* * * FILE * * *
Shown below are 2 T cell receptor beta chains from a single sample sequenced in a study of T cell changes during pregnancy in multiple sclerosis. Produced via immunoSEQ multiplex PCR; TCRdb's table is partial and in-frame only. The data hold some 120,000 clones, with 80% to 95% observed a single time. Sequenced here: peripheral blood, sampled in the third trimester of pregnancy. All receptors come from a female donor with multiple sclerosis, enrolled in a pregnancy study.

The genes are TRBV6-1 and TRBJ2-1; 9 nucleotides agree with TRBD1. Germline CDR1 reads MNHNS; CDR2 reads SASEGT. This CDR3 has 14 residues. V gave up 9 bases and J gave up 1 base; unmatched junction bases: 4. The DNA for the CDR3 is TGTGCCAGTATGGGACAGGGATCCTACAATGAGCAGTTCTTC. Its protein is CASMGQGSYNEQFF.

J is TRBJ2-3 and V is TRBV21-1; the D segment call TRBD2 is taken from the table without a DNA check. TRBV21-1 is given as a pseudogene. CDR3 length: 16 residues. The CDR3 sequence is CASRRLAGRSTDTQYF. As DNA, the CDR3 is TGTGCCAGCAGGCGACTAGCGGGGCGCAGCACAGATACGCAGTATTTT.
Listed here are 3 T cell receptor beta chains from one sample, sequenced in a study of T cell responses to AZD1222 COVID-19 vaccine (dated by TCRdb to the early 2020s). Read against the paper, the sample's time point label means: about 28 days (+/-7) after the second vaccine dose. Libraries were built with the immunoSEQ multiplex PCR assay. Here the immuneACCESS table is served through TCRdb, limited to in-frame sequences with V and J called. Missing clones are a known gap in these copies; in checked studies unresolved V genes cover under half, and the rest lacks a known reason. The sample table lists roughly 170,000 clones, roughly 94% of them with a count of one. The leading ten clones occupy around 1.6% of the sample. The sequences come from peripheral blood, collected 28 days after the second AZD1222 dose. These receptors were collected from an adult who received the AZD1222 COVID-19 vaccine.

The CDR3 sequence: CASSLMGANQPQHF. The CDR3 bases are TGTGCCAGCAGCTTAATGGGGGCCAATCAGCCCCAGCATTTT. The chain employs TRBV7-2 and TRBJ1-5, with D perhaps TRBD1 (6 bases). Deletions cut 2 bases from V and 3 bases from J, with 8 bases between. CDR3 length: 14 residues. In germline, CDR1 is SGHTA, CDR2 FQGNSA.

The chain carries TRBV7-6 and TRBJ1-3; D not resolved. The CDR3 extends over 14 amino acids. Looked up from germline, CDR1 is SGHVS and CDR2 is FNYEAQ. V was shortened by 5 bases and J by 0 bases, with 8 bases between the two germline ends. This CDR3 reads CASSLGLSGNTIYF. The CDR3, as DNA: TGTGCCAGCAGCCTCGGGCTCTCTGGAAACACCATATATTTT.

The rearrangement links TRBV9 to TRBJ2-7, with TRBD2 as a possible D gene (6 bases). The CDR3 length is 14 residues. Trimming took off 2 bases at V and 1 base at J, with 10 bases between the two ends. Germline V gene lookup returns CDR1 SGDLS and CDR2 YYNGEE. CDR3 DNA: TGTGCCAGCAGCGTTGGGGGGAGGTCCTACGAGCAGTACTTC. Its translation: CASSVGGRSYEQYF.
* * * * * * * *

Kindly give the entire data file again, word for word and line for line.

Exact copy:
Shown below are 2 T cell receptor beta chains from a single sample sequenced in a study of T cell changes during pregnancy in multiple sclerosis. Produced via immunoSEQ multiplex PCR; TCRdb's table is partial and in-frame only. The data hold some 120,000 clones, with 80% to 95% observed a single time. Sequenced here: peripheral blood, sampled in the third trimester of pregnancy. All receptors come from a female donor with multiple sclerosis, enrolled in a pregnancy study.

The genes are TRBV6-1 and TRBJ2-1; 9 nucleotides agree with TRBD1. Germline CDR1 reads MNHNS; CDR2 reads SASEGT. This CDR3 has 14 residues. V gave up 9 bases and J gave up 1 base; unmatched junction bases: 4. The DNA for the CDR3 is TGTGCCAGTATGGGACAGGGATCCTACAATGAGCAGTTCTTC. Its protein is CASMGQGSYNEQFF.

J is TRBJ2-3 and V is TRBV21-1; the D segment call TRBD2 is taken from the table without a DNA check. TRBV21-1 is given as a pseudogene. CDR3 length: 16 residues. The CDR3 sequence is CASRRLAGRSTDTQYF. As DNA, the CDR3 is TGTGCCAGCAGGCGACTAGCGGGGCGCAGCACAGATACGCAGTATTTT.
Listed here are 3 T cell receptor beta chains from one sample, sequenced in a study of T cell responses to AZD1222 COVID-19 vaccine (dated by TCRdb to the early 2020s). Read against the paper, the sample's time point label means: about 28 days (+/-7) after the second vaccine dose. Libraries were built with the immunoSEQ multiplex PCR assay. Here the immuneACCESS table is served through TCRdb, limited to in-frame sequences with V and J called. Missing clones are a known gap in these copies; in checked studies unresolved V genes cover under half, and the rest lacks a known reason. The sample table lists roughly 170,000 clones, roughly 94% of them with a count of one. The leading ten clones occupy around 1.6% of the sample. The sequences come from peripheral blood, collected 28 days after the second AZD1222 dose. These receptors were collected from an adult who received the AZD1222 COVID-19 vaccine.

The CDR3 sequence: CASSLMGANQPQHF. The CDR3 bases are TGTGCCAGCAGCTTAATGGGGGCCAATCAGCCCCAGCATTTT. The chain employs TRBV7-2 and TRBJ1-5, with D perhaps TRBD1 (6 bases). Deletions cut 2 bases from V and 3 bases from J, with 8 bases between. CDR3 length: 14 residues. In germline, CDR1 is SGHTA, CDR2 FQGNSA.

The chain carries TRBV7-6 and TRBJ1-3; D not resolved. The CDR3 extends over 14 amino acids. Looked up from germline, CDR1 is SGHVS and CDR2 is FNYEAQ. V was shortened by 5 bases and J by 0 bases, with 8 bases between the two germline ends. This CDR3 reads CASSLGLSGNTIYF. The CDR3, as DNA: TGTGCCAGCAGCCTCGGGCTCTCTGGAAACACCATATATTTT.

The rearrangement links TRBV9 to TRBJ2-7, with TRBD2 as a possible D gene (6 bases). The CDR3 length is 14 residues. Trimming took off 2 bases at V and 1 base at J, with 10 bases between the two ends. Germline V gene lookup returns CDR1 SGDLS and CDR2 YYNGEE. CDR3 DNA: TGTGCCAGCAGCGTTGGGGGGAGGTCCTACGAGCAGTACTTC. Its translation: CASSVGGRSYEQYF.